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Scientists from the University of Sheffield have developed pigment-free polymer materials that reportedly exhibit color due to their structure, similar to the natural color seen in beetle shells and butterfly wings. The researchers note that this technology could be used to provide new, anti-counterfeit devices on passports or banknotes due to their difficulty to copy. It also could potentially assist the color cosmetic formulator with a new palette of non-pigment pigments from which to build interesting cosmetics.
According to the university, the colors are created by highly ordered polymer layers that the researchers produce using block copoylmers (an alloy of two different polymers). By mixing block copolymers together, the researchers reportedly can create any color of the rainbow from two non-colored solutions. This type of polymer then automatically organizes itself into a layered structure, causing optical effects similar to an opal. In addition, the color changes depending on the viewing angle.
Andrew Parnell, PhD, from the university's Department of Physics and Astronomy, and other academics used Diamond Light Source, the UK's national synchrotron science facility in Oxfordshire, to probe the ordered, layered structures using high power X-rays, which reportedly helped them to understand how the colors were formed and how to improve their appearance. Parnell commented, in a press statement, "Our aim was to mimic the wonderful and funky colored patterns found in nature, such as peacock feathers. We now have a painter's palette of colors that we can choose from using just two polymers to do this. We think that these materials have huge potential to be used commercially."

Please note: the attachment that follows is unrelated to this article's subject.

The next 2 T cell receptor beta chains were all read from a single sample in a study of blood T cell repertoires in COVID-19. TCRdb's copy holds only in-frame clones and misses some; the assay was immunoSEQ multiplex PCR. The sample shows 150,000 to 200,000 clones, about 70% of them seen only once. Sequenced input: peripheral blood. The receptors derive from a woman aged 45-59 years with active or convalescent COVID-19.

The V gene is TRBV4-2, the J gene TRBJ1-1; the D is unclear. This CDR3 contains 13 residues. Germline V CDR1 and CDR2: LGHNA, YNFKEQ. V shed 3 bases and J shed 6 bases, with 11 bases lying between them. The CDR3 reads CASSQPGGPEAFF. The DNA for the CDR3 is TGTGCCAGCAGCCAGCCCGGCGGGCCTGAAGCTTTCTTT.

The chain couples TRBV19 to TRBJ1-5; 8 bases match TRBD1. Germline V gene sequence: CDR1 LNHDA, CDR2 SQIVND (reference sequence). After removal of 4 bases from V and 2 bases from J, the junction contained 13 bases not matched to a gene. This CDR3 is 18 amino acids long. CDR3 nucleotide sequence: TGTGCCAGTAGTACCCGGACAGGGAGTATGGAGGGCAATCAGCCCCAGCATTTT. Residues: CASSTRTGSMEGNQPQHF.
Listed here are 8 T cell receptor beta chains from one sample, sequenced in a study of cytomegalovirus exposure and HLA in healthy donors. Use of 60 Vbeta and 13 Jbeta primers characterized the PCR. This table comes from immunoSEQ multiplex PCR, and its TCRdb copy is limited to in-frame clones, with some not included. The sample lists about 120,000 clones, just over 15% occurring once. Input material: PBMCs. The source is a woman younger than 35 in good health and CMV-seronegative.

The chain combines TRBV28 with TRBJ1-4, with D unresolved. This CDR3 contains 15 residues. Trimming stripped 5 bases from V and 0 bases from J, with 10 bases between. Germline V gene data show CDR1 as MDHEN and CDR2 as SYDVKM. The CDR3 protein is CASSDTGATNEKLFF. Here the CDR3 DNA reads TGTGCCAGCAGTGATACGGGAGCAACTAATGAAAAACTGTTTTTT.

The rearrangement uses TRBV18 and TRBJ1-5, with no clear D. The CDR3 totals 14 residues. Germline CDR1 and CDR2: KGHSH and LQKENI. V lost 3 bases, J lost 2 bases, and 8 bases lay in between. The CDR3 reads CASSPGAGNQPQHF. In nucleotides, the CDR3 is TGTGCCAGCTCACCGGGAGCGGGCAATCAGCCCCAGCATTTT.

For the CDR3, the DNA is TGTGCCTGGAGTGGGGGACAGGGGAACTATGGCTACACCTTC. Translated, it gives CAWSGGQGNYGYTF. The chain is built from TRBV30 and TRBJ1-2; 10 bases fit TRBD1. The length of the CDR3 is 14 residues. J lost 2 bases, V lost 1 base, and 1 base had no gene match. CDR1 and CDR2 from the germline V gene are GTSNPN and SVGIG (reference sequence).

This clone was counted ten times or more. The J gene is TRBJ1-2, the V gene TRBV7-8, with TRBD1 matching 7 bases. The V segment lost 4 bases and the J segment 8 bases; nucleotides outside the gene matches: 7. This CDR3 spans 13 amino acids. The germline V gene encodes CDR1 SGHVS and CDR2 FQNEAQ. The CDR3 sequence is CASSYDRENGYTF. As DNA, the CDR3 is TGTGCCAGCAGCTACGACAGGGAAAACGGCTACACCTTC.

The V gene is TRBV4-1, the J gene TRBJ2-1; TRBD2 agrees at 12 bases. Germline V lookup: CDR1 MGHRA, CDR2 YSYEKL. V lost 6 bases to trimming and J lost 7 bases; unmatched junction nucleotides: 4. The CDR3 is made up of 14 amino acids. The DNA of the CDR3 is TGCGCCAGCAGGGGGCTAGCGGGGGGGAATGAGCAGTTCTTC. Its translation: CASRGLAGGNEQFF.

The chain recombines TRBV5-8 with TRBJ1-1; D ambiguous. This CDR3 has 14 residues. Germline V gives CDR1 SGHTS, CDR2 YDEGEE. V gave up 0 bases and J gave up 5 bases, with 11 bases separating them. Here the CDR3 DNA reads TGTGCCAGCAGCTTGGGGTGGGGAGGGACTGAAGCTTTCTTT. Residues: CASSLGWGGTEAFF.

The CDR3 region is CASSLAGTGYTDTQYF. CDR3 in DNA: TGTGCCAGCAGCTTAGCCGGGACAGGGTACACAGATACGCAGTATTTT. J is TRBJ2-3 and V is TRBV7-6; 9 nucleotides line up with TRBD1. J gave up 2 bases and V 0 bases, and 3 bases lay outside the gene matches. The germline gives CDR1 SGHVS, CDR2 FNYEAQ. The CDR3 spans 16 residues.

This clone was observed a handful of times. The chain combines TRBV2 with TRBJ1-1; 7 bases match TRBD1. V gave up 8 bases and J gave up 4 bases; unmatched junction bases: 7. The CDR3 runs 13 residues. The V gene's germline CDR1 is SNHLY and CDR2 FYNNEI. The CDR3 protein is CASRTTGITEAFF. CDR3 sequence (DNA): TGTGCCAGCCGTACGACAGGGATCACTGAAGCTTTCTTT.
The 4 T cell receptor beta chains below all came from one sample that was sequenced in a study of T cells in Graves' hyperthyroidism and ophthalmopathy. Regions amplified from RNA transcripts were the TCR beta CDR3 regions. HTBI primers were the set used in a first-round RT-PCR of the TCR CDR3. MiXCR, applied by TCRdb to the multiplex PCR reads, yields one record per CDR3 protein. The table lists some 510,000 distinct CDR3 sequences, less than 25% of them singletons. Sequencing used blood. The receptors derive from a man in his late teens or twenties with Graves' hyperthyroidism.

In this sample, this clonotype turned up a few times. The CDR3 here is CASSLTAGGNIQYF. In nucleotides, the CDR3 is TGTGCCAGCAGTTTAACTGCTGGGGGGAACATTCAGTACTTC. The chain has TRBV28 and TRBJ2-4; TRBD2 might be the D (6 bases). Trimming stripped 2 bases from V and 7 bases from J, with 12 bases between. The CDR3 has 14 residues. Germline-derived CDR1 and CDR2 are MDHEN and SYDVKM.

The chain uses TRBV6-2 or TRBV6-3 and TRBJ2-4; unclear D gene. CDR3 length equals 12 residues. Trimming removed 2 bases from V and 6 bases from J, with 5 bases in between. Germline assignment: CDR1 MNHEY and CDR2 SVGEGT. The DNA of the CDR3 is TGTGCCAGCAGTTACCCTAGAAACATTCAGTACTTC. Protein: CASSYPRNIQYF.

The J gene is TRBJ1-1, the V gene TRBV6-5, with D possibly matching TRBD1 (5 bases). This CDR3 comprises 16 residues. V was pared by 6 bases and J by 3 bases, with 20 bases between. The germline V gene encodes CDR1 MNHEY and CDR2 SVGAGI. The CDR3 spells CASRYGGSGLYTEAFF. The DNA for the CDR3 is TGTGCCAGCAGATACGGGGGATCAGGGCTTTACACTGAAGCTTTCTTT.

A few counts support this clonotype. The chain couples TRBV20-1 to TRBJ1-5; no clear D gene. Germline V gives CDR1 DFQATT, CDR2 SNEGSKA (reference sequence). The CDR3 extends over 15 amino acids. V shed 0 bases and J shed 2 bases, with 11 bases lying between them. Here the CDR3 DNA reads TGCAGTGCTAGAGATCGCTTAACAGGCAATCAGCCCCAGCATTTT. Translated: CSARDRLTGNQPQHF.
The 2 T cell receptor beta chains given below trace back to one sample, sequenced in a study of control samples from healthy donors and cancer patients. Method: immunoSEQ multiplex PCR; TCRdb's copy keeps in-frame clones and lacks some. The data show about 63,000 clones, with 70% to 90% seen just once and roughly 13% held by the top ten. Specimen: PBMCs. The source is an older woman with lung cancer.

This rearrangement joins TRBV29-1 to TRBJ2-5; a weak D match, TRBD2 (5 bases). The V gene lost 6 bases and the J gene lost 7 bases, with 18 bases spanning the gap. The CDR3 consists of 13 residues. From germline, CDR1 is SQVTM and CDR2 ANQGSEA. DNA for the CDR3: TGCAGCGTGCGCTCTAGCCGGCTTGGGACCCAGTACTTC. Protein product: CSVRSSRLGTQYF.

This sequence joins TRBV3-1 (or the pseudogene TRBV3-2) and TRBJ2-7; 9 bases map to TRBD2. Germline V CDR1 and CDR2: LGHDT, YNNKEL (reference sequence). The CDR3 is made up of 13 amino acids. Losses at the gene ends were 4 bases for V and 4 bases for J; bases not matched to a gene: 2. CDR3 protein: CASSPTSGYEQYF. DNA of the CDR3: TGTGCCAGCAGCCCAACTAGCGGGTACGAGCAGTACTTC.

The complete paper has been published by the Royal Society of Chemistry, and institutions involved in the research include the University of Sheffield, the University of Hull and Diamond Light Source in Oxfordshire. Diamond Light Source is funded by the UK government.